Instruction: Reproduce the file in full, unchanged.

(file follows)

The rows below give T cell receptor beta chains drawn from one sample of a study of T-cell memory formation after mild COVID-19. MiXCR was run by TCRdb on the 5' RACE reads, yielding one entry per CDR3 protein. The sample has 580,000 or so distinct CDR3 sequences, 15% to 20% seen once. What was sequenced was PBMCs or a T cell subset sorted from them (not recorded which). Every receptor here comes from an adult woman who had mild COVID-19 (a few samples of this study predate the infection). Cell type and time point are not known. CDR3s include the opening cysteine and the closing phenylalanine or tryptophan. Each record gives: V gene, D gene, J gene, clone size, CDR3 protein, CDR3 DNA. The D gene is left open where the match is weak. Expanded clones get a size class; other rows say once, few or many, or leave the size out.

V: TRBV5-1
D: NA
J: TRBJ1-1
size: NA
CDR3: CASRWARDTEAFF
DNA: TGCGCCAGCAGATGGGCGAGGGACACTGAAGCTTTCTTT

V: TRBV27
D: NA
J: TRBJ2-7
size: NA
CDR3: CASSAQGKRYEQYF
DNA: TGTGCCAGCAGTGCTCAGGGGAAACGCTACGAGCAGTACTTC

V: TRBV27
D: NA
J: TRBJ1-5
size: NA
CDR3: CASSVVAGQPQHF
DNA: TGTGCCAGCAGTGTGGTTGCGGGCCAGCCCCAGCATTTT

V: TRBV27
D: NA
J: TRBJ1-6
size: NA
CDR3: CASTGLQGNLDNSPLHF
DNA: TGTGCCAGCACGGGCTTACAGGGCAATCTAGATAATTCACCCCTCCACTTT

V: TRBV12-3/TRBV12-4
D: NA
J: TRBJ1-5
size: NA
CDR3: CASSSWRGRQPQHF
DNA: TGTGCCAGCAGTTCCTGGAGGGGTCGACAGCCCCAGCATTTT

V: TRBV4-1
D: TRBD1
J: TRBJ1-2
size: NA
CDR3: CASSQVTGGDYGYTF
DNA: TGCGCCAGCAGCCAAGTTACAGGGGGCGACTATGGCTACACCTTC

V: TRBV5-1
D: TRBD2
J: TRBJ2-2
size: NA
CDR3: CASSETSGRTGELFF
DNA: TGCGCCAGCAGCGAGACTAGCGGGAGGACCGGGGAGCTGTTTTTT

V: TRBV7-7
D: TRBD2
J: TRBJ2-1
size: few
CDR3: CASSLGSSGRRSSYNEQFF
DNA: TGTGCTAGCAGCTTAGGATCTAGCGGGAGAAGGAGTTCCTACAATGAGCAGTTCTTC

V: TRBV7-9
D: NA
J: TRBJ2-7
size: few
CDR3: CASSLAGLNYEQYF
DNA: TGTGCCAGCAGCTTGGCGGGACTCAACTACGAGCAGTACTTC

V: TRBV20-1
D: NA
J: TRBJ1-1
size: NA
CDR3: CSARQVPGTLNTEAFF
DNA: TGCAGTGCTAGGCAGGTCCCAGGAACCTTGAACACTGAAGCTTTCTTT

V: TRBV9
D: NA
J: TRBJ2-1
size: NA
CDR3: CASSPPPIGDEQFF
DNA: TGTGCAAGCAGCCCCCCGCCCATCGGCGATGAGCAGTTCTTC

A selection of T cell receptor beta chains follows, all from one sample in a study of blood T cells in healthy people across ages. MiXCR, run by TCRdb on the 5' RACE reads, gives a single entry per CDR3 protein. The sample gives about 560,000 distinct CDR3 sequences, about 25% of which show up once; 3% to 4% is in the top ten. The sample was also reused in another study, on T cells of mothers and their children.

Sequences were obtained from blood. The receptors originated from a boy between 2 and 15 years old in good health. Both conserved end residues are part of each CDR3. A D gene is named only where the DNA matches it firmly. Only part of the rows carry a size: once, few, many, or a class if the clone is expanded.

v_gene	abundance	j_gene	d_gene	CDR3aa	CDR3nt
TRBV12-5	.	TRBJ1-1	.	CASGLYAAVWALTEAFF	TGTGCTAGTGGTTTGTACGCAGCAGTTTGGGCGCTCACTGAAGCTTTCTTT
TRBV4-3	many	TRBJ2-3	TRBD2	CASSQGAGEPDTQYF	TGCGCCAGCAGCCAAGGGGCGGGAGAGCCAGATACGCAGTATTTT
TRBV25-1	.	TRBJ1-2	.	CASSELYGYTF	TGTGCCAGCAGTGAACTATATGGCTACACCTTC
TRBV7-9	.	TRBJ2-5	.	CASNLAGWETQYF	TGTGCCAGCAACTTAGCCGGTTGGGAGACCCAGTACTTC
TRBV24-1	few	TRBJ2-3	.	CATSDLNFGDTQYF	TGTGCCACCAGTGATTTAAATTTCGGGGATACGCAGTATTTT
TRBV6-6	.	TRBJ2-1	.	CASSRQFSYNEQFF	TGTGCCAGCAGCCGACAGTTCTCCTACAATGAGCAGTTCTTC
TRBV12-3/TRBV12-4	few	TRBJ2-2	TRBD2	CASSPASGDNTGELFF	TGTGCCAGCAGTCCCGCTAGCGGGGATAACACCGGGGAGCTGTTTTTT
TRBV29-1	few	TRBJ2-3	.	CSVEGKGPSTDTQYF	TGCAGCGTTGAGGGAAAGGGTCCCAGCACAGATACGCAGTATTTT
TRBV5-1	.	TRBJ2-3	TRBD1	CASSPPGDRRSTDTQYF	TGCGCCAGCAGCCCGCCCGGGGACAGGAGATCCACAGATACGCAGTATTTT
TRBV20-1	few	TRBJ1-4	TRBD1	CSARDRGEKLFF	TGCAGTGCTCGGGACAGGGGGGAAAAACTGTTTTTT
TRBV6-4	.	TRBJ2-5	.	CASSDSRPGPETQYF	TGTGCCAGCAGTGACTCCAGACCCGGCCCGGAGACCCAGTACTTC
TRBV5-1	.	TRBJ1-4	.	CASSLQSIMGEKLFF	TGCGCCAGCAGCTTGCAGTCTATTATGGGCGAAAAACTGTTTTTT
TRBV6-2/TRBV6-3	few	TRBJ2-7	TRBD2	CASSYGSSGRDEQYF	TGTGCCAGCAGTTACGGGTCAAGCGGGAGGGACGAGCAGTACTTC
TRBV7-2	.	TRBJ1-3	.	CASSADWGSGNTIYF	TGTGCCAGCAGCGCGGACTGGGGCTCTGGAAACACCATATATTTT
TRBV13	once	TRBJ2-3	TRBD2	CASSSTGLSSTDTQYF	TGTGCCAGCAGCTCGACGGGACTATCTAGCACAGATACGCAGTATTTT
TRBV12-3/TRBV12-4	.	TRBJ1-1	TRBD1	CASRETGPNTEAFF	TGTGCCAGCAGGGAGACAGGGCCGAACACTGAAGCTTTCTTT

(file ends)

The rows below give T cell receptor beta chains drawn from one sample of a study of T-cell memory formation after mild COVID-19. MiXCR was run by TCRdb on the 5' RACE reads, yielding one entry per CDR3 protein. The sample has 580,000 or so distinct CDR3 sequences, 15% to 20% seen once. What was sequenced was PBMCs or a T cell subset sorted from them (not recorded which). Every receptor here comes from an adult woman who had mild COVID-19 (a few samples of this study predate the infection). Cell type and time point are not known. CDR3s include the opening cysteine and the closing phenylalanine or tryptophan. Each record gives: V gene, D gene, J gene, clone size, CDR3 protein, CDR3 DNA. The D gene is left open where the match is weak. Expanded clones get a size class; other rows say once, few or many, or leave the size out.

V: TRBV5-1
D: NA
J: TRBJ1-1
size: NA
CDR3: CASRWARDTEAFF
DNA: TGCGCCAGCAGATGGGCGAGGGACACTGAAGCTTTCTTT

V: TRBV27
D: NA
J: TRBJ2-7
size: NA
CDR3: CASSAQGKRYEQYF
DNA: TGTGCCAGCAGTGCTCAGGGGAAACGCTACGAGCAGTACTTC

V: TRBV27
D: NA
J: TRBJ1-5
size: NA
CDR3: CASSVVAGQPQHF
DNA: TGTGCCAGCAGTGTGGTTGCGGGCCAGCCCCAGCATTTT

V: TRBV27
D: NA
J: TRBJ1-6
size: NA
CDR3: CASTGLQGNLDNSPLHF
DNA: TGTGCCAGCACGGGCTTACAGGGCAATCTAGATAATTCACCCCTCCACTTT

V: TRBV12-3/TRBV12-4
D: NA
J: TRBJ1-5
size: NA
CDR3: CASSSWRGRQPQHF
DNA: TGTGCCAGCAGTTCCTGGAGGGGTCGACAGCCCCAGCATTTT

V: TRBV4-1
D: TRBD1
J: TRBJ1-2
size: NA
CDR3: CASSQVTGGDYGYTF
DNA: TGCGCCAGCAGCCAAGTTACAGGGGGCGACTATGGCTACACCTTC

V: TRBV5-1
D: TRBD2
J: TRBJ2-2
size: NA
CDR3: CASSETSGRTGELFF
DNA: TGCGCCAGCAGCGAGACTAGCGGGAGGACCGGGGAGCTGTTTTTT

V: TRBV7-7
D: TRBD2
J: TRBJ2-1
size: few
CDR3: CASSLGSSGRRSSYNEQFF
DNA: TGTGCTAGCAGCTTAGGATCTAGCGGGAGAAGGAGTTCCTACAATGAGCAGTTCTTC

V: TRBV7-9
D: NA
J: TRBJ2-7
size: few
CDR3: CASSLAGLNYEQYF
DNA: TGTGCCAGCAGCTTGGCGGGACTCAACTACGAGCAGTACTTC

V: TRBV20-1
D: NA
J: TRBJ1-1
size: NA
CDR3: CSARQVPGTLNTEAFF
DNA: TGCAGTGCTAGGCAGGTCCCAGGAACCTTGAACACTGAAGCTTTCTTT

V: TRBV9
D: NA
J: TRBJ2-1
size: NA
CDR3: CASSPPPIGDEQFF
DNA: TGTGCAAGCAGCCCCCCGCCCATCGGCGATGAGCAGTTCTTC

A selection of T cell receptor beta chains follows, all from one sample in a study of blood T cells in healthy people across ages. MiXCR, run by TCRdb on the 5' RACE reads, gives a single entry per CDR3 protein. The sample gives about 560,000 distinct CDR3 sequences, about 25% of which show up once; 3% to 4% is in the top ten. The sample was also reused in another study, on T cells of mothers and their children.

Sequences were obtained from blood. The receptors originated from a boy between 2 and 15 years old in good health. Both conserved end residues are part of each CDR3. A D gene is named only where the DNA matches it firmly. Only part of the rows carry a size: once, few, many, or a class if the clone is expanded.

v_gene	abundance	j_gene	d_gene	CDR3aa	CDR3nt
TRBV12-5	.	TRBJ1-1	.	CASGLYAAVWALTEAFF	TGTGCTAGTGGTTTGTACGCAGCAGTTTGGGCGCTCACTGAAGCTTTCTTT
TRBV4-3	many	TRBJ2-3	TRBD2	CASSQGAGEPDTQYF	TGCGCCAGCAGCCAAGGGGCGGGAGAGCCAGATACGCAGTATTTT
TRBV25-1	.	TRBJ1-2	.	CASSELYGYTF	TGTGCCAGCAGTGAACTATATGGCTACACCTTC
TRBV7-9	.	TRBJ2-5	.	CASNLAGWETQYF	TGTGCCAGCAACTTAGCCGGTTGGGAGACCCAGTACTTC
TRBV24-1	few	TRBJ2-3	.	CATSDLNFGDTQYF	TGTGCCACCAGTGATTTAAATTTCGGGGATACGCAGTATTTT
TRBV6-6	.	TRBJ2-1	.	CASSRQFSYNEQFF	TGTGCCAGCAGCCGACAGTTCTCCTACAATGAGCAGTTCTTC
TRBV12-3/TRBV12-4	few	TRBJ2-2	TRBD2	CASSPASGDNTGELFF	TGTGCCAGCAGTCCCGCTAGCGGGGATAACACCGGGGAGCTGTTTTTT
TRBV29-1	few	TRBJ2-3	.	CSVEGKGPSTDTQYF	TGCAGCGTTGAGGGAAAGGGTCCCAGCACAGATACGCAGTATTTT
TRBV5-1	.	TRBJ2-3	TRBD1	CASSPPGDRRSTDTQYF	TGCGCCAGCAGCCCGCCCGGGGACAGGAGATCCACAGATACGCAGTATTTT
TRBV20-1	few	TRBJ1-4	TRBD1	CSARDRGEKLFF	TGCAGTGCTCGGGACAGGGGGGAAAAACTGTTTTTT
TRBV6-4	.	TRBJ2-5	.	CASSDSRPGPETQYF	TGTGCCAGCAGTGACTCCAGACCCGGCCCGGAGACCCAGTACTTC
TRBV5-1	.	TRBJ1-4	.	CASSLQSIMGEKLFF	TGCGCCAGCAGCTTGCAGTCTATTATGGGCGAAAAACTGTTTTTT
TRBV6-2/TRBV6-3	few	TRBJ2-7	TRBD2	CASSYGSSGRDEQYF	TGTGCCAGCAGTTACGGGTCAAGCGGGAGGGACGAGCAGTACTTC
TRBV7-2	.	TRBJ1-3	.	CASSADWGSGNTIYF	TGTGCCAGCAGCGCGGACTGGGGCTCTGGAAACACCATATATTTT
TRBV13	once	TRBJ2-3	TRBD2	CASSSTGLSSTDTQYF	TGTGCCAGCAGCTCGACGGGACTATCTAGCACAGATACGCAGTATTTT
TRBV12-3/TRBV12-4	.	TRBJ1-1	TRBD1	CASRETGPNTEAFF	TGTGCCAGCAGGGAGACAGGGCCGAACACTGAAGCTTTCTTT